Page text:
Choosing the Proper Screwdriver
With the common use of electric screwdrivers, many people have a hard time picking the proper screwdriver for the job. They will try to force a screwdriver that is too large into the screw head or use one that is too small either of which will strip out the top of the screw head.
Using the right tool
Select the proper screwdriver for the type of screw you wish to install or remove. For instance, don’t use a slotted screwdriver to install or remove a phillips head screw. You will damage the screwdriver. Worse yet, you might damage the screw. If you are removing a screw with the wrong screwdriver and damage the screw head, you might not be able to get the screw out without a LOT of effort.
Size is everything
Now that you have the right screwdriver for the screw you are working with, do you have the right size screwdriver? Choose a screwdriver that fits in the screw head snugly while seating itself into the bottom of the screw head. If it is loose, it isn’t going to turn the screw properly and may strip the head. The same thing is true if the screwdriver is too big and very little of the screwdriver tip goes into the screw head.
The proper screwdriver can help prevent hours of aggravation!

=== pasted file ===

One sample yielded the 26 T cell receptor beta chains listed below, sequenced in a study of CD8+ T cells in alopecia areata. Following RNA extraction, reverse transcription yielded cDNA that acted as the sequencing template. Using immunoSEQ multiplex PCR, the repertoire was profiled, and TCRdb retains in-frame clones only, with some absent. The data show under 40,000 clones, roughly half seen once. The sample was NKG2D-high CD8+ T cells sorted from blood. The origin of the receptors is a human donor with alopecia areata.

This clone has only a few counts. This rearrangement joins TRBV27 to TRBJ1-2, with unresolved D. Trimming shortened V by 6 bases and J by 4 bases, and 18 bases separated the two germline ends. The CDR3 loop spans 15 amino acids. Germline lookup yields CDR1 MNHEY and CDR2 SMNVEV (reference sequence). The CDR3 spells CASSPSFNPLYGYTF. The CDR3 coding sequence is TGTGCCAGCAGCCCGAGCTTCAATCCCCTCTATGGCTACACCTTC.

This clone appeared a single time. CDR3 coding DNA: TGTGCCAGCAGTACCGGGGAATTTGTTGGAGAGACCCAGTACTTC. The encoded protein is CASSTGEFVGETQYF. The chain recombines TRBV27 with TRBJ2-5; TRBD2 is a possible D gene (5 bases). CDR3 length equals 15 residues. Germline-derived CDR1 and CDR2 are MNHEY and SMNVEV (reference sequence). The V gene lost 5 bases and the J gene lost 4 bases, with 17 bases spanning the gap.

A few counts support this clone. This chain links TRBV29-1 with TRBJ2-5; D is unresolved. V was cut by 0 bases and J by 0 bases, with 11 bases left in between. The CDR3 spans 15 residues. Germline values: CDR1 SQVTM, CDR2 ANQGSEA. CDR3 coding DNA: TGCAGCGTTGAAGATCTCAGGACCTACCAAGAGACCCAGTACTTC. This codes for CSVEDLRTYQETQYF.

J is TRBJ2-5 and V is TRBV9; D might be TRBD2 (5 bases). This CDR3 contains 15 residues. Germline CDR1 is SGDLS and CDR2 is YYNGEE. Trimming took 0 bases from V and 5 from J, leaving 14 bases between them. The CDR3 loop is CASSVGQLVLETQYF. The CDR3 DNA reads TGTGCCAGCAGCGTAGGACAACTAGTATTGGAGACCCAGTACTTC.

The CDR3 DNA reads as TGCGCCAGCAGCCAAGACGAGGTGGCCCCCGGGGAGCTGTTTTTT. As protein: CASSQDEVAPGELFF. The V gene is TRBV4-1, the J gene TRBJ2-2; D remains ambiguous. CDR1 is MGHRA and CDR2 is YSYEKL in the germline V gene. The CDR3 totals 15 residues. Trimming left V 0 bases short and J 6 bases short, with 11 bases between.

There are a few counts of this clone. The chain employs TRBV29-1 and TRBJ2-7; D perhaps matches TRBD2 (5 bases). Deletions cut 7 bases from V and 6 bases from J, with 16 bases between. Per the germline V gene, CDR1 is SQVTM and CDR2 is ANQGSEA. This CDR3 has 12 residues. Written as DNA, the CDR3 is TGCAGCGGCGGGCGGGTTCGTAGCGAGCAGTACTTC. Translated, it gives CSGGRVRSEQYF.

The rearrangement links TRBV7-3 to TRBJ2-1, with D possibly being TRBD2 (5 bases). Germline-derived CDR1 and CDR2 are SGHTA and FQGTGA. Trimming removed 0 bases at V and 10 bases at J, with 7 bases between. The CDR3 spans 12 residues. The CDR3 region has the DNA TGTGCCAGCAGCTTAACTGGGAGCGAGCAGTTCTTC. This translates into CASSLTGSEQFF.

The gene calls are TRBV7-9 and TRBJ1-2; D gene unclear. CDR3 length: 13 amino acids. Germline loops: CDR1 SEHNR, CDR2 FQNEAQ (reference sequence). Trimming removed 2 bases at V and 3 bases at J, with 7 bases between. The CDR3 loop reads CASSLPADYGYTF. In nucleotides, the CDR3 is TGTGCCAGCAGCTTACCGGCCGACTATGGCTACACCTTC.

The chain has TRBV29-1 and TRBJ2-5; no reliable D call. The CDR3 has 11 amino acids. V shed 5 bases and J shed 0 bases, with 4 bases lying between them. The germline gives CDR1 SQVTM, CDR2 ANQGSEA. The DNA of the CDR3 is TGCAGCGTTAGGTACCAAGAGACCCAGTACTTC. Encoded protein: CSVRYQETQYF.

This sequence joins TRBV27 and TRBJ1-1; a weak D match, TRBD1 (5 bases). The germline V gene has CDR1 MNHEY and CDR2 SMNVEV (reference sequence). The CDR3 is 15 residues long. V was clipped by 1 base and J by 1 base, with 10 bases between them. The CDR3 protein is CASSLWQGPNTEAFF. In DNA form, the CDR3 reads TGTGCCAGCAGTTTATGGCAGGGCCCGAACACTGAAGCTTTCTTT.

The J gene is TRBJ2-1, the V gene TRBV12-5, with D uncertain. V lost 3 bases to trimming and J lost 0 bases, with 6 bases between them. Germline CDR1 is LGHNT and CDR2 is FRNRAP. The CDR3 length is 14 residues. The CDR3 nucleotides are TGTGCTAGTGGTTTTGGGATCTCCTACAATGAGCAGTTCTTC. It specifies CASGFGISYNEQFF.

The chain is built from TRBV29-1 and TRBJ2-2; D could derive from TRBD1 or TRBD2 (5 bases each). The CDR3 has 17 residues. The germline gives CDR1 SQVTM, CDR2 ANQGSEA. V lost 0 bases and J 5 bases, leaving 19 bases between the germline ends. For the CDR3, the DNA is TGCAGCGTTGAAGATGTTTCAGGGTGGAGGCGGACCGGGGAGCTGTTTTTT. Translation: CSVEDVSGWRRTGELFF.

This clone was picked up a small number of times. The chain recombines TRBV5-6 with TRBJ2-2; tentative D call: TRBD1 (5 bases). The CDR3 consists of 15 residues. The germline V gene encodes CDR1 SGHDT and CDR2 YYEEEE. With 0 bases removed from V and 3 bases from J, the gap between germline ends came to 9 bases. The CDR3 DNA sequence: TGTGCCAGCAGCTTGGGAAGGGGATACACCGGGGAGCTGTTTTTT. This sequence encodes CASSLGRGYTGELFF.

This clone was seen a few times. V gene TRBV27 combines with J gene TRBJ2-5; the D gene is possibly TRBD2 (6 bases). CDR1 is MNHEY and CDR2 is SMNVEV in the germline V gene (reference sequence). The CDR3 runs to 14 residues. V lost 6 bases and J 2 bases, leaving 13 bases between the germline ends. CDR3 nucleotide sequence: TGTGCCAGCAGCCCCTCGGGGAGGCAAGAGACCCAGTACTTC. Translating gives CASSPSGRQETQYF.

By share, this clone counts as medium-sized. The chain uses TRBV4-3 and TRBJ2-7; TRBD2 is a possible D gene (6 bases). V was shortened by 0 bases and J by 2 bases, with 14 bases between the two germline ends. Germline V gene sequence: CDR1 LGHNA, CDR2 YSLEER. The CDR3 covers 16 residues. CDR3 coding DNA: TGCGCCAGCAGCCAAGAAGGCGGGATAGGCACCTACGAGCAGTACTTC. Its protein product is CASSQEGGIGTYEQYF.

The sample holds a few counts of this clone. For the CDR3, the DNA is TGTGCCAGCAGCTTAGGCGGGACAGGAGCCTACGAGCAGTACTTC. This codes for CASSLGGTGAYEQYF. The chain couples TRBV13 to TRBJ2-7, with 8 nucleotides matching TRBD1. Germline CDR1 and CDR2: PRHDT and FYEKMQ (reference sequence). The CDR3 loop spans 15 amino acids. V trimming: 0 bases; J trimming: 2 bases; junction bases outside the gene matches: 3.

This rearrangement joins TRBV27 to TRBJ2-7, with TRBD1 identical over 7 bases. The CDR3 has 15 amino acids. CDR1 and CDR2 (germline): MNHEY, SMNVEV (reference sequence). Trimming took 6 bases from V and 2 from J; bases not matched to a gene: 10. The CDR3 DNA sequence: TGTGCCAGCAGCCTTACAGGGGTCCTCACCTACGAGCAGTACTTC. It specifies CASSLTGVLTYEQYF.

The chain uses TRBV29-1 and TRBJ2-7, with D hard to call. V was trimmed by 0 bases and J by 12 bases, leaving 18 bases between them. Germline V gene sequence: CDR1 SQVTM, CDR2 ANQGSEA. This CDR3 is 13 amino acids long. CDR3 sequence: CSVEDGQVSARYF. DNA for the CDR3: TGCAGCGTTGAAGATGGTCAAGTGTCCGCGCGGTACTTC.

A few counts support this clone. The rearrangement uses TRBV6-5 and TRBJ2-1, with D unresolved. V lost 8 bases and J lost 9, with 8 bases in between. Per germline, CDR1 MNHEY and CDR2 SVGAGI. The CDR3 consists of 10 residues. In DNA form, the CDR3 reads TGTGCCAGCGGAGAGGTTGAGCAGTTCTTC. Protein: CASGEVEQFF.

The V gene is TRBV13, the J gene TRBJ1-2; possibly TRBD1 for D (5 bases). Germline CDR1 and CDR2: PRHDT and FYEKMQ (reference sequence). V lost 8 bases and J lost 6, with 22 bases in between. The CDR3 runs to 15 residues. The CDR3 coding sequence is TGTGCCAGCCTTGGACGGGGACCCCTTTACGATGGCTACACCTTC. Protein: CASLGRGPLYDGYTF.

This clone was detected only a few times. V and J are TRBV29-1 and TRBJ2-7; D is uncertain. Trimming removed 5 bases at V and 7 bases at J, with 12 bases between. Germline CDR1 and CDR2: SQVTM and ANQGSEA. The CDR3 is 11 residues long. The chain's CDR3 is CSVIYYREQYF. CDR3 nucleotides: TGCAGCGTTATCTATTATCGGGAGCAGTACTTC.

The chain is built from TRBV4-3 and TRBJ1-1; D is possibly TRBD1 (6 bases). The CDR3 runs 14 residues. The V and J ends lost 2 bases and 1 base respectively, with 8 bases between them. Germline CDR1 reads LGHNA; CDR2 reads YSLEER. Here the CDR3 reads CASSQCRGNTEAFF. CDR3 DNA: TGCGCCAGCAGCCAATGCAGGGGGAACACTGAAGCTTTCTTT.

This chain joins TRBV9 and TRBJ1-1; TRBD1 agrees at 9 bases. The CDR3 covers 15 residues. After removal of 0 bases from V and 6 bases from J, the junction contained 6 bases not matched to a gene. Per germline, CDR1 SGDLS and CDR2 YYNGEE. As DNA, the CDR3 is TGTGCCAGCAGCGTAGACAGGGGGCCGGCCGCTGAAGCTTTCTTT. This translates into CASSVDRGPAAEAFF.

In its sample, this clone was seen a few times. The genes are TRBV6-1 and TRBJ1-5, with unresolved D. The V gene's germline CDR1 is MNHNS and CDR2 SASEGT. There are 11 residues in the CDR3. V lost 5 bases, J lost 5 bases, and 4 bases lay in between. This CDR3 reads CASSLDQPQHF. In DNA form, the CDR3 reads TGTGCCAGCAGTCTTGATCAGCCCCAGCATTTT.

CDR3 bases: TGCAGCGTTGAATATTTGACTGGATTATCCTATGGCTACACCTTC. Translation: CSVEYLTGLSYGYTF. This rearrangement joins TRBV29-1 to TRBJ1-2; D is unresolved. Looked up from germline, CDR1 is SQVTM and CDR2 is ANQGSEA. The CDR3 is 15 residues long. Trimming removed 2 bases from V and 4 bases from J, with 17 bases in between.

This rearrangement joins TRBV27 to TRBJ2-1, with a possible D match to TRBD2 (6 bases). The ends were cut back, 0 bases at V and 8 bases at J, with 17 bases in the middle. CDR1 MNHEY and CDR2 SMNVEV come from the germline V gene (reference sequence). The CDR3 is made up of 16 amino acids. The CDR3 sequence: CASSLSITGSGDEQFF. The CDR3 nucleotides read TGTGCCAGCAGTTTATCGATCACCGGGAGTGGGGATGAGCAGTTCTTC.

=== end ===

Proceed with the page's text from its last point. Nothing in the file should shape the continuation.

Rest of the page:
Helpful Hint: If you are having problems getting a screw into wood, try coating the threads with some candle wax. For metal, try candle wax or machine oil.
The worst can happen
If the worst happens and you strip a screw head that you are trying to remove, can you use a pair of Vise-Grips to remove the screw? If not, you only have two options and neither are that good.
The first is to use a tool called an EZ-Out or Grabit. It is basically a special drill bit that has large teeth to grip the damaged screw head and help turn it. If done improperly or if the screw is weak, the screw head will break off and you have to resort to the second option.
Your second and final choice is to drill the old screw out by using a drill bit a little larger than the existing screw. Once complete, you have to use a tap and die set to rethread the hole (if needed) and insert a larger screw that fits the hole.
Using the proper tool for the job is always your best bet! Things usually go quicker and without incidence.